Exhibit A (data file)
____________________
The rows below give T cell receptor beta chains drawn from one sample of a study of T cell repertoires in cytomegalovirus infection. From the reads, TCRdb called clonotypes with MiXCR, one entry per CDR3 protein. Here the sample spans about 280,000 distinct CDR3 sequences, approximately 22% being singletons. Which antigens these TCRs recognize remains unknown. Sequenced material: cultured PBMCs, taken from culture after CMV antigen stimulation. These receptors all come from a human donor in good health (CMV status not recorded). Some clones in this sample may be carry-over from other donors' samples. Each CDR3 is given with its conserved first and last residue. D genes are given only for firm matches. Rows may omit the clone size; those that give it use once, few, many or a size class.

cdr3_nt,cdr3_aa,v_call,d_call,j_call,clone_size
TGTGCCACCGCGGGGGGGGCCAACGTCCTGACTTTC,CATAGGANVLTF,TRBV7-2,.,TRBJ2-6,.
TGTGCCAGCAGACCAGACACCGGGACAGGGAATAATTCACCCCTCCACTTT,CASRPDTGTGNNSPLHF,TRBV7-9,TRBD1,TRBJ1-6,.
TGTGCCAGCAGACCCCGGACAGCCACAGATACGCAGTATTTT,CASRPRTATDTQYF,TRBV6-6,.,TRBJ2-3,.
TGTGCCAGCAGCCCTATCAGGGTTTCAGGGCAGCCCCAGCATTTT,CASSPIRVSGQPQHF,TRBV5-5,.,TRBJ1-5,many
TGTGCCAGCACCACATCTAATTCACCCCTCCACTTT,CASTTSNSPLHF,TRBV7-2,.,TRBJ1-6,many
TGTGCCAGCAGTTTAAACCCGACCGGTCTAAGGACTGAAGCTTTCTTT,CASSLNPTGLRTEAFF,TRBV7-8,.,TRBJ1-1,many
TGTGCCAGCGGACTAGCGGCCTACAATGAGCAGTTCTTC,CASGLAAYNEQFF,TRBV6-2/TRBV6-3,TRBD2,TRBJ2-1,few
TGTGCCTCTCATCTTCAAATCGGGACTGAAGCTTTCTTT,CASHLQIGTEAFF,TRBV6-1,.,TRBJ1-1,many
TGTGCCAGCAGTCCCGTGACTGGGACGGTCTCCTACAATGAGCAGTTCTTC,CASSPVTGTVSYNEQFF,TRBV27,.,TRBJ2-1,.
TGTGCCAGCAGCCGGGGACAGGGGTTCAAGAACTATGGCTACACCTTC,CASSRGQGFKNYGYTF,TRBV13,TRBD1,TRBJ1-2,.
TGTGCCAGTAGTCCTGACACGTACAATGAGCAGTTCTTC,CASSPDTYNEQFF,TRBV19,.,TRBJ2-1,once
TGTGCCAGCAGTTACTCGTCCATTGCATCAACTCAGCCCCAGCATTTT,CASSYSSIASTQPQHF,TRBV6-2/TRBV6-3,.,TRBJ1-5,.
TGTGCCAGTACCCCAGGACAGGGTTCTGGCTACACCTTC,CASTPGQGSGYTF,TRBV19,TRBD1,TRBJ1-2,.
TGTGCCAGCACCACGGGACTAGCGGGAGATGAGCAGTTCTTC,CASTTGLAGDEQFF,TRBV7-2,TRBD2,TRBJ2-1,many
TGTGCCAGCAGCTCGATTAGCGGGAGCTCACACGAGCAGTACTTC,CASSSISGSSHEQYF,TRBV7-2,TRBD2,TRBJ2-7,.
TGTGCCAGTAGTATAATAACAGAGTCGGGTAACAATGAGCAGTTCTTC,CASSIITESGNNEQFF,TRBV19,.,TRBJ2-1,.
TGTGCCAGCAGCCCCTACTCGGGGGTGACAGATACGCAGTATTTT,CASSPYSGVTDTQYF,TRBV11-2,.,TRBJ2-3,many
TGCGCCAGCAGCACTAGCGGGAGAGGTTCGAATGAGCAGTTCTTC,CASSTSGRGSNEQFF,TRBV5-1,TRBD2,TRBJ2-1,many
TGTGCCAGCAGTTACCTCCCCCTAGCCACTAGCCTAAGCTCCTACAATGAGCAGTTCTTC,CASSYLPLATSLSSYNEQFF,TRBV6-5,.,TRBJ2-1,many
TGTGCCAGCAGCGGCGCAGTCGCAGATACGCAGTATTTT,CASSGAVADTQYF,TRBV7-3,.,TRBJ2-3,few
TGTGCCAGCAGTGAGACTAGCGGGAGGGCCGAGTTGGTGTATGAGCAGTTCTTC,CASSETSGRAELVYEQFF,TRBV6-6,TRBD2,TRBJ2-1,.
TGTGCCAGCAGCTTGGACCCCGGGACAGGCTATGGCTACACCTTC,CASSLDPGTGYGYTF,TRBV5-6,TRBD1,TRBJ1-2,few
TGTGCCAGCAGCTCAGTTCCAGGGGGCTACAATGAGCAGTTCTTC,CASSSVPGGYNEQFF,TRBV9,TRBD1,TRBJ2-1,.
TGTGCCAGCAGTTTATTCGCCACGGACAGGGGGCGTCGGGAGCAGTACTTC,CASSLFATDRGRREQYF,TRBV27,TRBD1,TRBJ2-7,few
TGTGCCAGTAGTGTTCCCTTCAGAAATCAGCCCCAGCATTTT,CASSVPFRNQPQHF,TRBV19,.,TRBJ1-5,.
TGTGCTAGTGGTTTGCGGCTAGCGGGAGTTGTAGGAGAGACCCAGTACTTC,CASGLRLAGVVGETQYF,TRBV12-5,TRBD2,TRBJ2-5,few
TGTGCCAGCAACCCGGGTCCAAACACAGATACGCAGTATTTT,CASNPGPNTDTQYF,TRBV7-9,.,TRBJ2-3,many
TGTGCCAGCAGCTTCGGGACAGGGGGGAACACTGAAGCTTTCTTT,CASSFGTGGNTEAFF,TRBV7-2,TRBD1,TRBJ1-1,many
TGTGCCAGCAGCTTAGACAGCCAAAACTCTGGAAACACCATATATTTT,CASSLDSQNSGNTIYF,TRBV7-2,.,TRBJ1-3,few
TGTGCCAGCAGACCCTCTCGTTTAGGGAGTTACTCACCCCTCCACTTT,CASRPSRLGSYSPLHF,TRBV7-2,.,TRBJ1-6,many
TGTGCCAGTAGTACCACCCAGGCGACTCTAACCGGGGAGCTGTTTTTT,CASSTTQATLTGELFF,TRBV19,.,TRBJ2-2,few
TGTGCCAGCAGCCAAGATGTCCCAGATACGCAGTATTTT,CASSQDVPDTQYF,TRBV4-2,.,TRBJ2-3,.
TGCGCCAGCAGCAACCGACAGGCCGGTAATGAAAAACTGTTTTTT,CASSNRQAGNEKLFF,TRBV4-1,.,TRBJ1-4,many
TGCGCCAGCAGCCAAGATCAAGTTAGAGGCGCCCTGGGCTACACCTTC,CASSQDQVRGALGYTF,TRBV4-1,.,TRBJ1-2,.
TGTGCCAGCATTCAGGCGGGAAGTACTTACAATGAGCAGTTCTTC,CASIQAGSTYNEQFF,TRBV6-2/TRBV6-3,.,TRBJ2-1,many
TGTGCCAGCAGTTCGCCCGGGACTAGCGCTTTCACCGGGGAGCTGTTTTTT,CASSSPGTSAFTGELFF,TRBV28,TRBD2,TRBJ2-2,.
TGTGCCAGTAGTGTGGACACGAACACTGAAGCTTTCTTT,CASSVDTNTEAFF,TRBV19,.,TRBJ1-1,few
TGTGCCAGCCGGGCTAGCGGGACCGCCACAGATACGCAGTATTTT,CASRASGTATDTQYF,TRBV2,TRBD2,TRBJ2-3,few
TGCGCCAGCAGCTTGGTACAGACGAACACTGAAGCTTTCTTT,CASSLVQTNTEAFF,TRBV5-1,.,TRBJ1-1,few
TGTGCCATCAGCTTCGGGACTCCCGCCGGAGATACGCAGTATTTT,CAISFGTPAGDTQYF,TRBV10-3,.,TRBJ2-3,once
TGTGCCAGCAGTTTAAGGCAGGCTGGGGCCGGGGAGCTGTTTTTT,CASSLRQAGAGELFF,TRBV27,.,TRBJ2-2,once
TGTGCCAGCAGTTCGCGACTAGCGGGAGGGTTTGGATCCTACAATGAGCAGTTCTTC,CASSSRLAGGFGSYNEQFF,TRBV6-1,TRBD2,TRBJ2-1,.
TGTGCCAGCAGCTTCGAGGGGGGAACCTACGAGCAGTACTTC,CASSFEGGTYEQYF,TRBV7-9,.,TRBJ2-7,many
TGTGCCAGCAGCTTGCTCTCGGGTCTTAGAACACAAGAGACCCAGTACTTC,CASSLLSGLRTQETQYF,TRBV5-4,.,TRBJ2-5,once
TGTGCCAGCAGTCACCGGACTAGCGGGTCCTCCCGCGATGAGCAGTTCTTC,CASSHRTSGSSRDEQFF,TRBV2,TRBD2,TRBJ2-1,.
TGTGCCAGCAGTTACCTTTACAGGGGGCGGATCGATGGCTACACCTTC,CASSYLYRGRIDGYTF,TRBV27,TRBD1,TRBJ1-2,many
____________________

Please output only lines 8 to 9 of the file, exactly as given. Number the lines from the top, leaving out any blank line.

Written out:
TGTGCCAGCAGTTTAAACCCGACCGGTCTAAGGACTGAAGCTTTCTTT,CASSLNPTGLRTEAFF,TRBV7-8,.,TRBJ1-1,many
TGTGCCAGCGGACTAGCGGCCTACAATGAGCAGTTCTTC,CASGLAAYNEQFF,TRBV6-2/TRBV6-3,TRBD2,TRBJ2-1,few